By Dr. Kaye Whitehead
Pictures of children in pain tend to haunt me. It is the wide-eyed look of either sheer terror or deep-rooted sadness that takes me out. I look at them and see myself during those moments after my father used his belt and his power to remind me that justice is never blind when the strong make the rules and mete out the punishment. It is the eyes, too old for the face, that make me wonder what it says about a country or a parent that treats its children, its future, this way.
I have seen so many pictures of children who were hungry or terrified or in pain, who were marching during the Birmingham Children’s Campaign or trying to survive during Hitler’s reign of terror. And, children whose faces were captured on the edges of the pictures taken after Sandy Hook, after Marjory Stoneman Douglass, after the Baltimore Uprising; children who were comforting their mother at the funeral of Martin Luther King, Jr. or saluting their father as his coffin slowly rode by. Children should be protected at all costs if we are to have a real shot and getting past the sin that wears us down. And when a society cannot or will not protect its children from racism, from police brutality, from White supremacy then…(my hands are actually shaking as I write this, signs that childhood trauma experienced through a racial and gendered lens will also find a way back into your soul)
It was the testimony of a 9-year-old on day two of the murder trial of Derek Chauvin that broke me. The child said that they watched Chauvin (a White police officer) keep his knee on George Floyd’s neck (a Black man) even after the EMT workers repeatedly asked him to move. If, as the defense attorney stated, Chauvin was doing his job, then the killing of unarmed Black men, women and children is routine. It is expected and is as ordinary as stopping a speeding car or writing a parking ticket. Killing us, like animals in the street, acting as judge, juror, and executioner, is simply part of their job. As I read the child’s testimony, I knew what they saw. I watched the video just once. I saw Mr. Floyd on the ground, struggling and gasping, crying and trying to get up. I heard him scream, “I can’t breathe,” and I thought about Eric Garner, who was choked and killed by former New York City police officer Daniel Pantaleo who also screamed out with his dying breath that he could not breathe. Hell, when I watched both of those videos, six years apart, I could not breathe.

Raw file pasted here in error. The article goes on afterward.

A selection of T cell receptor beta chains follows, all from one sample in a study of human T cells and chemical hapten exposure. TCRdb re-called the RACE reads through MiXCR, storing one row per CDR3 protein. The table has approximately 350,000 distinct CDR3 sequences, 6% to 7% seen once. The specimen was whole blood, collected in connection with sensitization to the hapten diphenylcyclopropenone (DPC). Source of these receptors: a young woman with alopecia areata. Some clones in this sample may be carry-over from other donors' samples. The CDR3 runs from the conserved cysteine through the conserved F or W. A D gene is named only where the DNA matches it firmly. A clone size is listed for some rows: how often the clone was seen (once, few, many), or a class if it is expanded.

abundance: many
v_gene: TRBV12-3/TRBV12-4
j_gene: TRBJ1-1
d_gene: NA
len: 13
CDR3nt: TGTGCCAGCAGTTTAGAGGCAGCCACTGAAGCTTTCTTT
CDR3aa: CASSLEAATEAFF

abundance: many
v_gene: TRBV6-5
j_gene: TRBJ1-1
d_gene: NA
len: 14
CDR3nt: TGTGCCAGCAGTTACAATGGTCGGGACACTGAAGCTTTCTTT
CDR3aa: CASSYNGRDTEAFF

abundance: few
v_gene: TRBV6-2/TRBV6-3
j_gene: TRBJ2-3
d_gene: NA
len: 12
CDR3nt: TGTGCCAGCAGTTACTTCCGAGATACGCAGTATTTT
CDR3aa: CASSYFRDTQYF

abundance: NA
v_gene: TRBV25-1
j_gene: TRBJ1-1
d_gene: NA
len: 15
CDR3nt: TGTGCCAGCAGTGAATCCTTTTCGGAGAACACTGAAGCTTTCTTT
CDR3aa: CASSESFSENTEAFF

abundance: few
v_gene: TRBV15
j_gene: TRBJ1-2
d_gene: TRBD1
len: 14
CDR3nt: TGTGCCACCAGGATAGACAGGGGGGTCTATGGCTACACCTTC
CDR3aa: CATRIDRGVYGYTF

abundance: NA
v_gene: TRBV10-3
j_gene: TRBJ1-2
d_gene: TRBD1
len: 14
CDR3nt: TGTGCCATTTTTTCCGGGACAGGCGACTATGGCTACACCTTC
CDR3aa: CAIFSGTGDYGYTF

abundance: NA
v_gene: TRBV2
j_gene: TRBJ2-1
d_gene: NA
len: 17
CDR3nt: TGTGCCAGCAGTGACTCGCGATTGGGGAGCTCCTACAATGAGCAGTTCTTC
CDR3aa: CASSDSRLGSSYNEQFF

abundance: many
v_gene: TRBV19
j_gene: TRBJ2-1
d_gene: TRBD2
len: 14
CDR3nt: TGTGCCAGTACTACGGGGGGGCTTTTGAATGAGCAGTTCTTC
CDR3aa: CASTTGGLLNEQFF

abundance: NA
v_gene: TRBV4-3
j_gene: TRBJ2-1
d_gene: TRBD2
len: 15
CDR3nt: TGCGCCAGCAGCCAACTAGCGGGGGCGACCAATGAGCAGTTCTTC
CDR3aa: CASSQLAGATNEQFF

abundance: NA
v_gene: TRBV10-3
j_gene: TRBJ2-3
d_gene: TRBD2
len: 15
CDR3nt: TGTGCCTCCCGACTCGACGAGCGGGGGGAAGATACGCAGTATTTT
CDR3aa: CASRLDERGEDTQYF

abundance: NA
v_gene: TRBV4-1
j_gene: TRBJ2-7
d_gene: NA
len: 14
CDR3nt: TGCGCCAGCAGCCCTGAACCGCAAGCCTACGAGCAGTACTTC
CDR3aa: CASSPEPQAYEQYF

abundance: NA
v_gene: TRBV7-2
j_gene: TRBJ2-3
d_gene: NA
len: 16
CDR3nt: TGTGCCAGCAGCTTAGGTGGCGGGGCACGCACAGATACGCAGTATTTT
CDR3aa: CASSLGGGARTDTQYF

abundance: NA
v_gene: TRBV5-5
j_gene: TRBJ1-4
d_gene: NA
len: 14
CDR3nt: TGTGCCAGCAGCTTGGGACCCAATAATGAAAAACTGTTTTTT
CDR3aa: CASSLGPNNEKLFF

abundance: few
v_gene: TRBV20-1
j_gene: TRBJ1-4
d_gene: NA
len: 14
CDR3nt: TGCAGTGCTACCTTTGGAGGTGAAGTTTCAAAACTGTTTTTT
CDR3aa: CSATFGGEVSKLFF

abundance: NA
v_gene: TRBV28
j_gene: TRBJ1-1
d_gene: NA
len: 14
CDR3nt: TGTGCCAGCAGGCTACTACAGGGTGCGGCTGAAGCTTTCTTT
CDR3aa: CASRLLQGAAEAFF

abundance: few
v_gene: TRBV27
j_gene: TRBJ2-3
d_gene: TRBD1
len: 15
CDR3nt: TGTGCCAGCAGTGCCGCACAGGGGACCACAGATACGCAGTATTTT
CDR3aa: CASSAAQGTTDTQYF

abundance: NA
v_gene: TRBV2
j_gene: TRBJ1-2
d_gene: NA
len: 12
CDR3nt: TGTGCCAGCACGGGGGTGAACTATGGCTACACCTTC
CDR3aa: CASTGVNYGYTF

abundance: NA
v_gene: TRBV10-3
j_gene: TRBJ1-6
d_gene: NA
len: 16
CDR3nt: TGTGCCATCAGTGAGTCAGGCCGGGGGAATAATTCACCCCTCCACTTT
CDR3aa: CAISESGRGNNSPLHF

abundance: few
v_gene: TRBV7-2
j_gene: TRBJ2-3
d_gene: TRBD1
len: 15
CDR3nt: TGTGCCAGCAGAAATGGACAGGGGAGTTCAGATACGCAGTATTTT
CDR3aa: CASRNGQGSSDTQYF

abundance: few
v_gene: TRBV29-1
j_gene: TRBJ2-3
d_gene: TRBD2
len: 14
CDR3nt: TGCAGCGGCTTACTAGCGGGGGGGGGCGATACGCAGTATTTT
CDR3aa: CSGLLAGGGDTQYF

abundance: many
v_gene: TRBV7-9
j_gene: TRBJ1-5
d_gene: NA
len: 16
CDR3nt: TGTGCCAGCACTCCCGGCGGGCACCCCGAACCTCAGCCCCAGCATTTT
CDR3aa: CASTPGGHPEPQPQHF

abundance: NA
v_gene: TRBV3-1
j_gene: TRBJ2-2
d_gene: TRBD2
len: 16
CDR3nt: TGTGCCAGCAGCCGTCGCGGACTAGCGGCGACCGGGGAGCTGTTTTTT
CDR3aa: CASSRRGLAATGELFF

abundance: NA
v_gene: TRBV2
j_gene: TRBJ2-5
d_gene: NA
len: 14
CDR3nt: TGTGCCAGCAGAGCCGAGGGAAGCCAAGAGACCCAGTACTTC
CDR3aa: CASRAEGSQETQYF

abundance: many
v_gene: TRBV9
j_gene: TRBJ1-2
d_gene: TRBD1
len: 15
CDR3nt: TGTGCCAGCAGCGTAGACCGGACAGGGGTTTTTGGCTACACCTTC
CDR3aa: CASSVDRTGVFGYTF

As Black people, these are the moments that weather us, that age us, that raise our allostatic racial load. In 1983, Bruce McEwan and Stellar wrote about the allostatic load, which is the general wear and tear on the body shaped by repeated or prolonged chronic stress. So, an increase in stress levels results in an increase in stress on the brain and your health which then causes the body to begin to breakdown. As Black people in America, we are exposed to increased stress levels tied directly to racism, and I believe that we have more than just an allostatic load; we have an allostatic racial load. Our bodies are being weathered and aged because we are Black people living in a racist country. When we say that we cannot breathe, it is more than just trying to get air into our lungs. It is about trying to find spaces where we can be free from the stress that comes from living Blackness in a place where only Whiteness is supposed to exist.
I thought about all of that when I read the testimony of a 9-year-old child talking through 9 minutes and 29 seconds of pure horror.
For the first 4 minutes and 45 seconds: Mr. Floyd struggled, tried to get up, yelled out that he couldn’t breathe and cried out for his mother. Chauvin and his brother officers did not move because when they were doing their job, they did not hear our cries of pain.
For the next 53 seconds: Mr. Floyd had multiple seizures, no words, just his body crying out in pain and Chauvin and his brother officers did not react because when they are doing their job, they do not see our pain.
For the final 3 minutes and 51 seconds: Mr. Floyd was utterly non-responsive, did not move and Chauvin and his brother officers did not bat an eye because, when they are simply doing their job, they cannot comprehend that we are dying from the pain that they are inflicting upon us.
The video of this murder has been viewed over 1.4 billion times, 50 million times in the last few days alone. Racism is killing us. White supremacy is killing us. Whiteness is killing us. Do not look away because in this moment, like the 9-year-old that testified, your truth, your witness, your voice, your testimony is needed.
Karsonya Wise Whitehead (email@example.com; Twitter: @kayewhitehead) is an associate professor of African and African American studies at Loyola University Maryland. She is the Founding Director of The Karson Institute for Race, Peace, and Social Justice and the award-winning host of “Today with Dr. Kaye” on WEAA 88.9 FM. She recently received the 2021 Amistad Award for her contribution to human rights and social justice. Whitehead lives in Baltimore City with her husband and their two sons.
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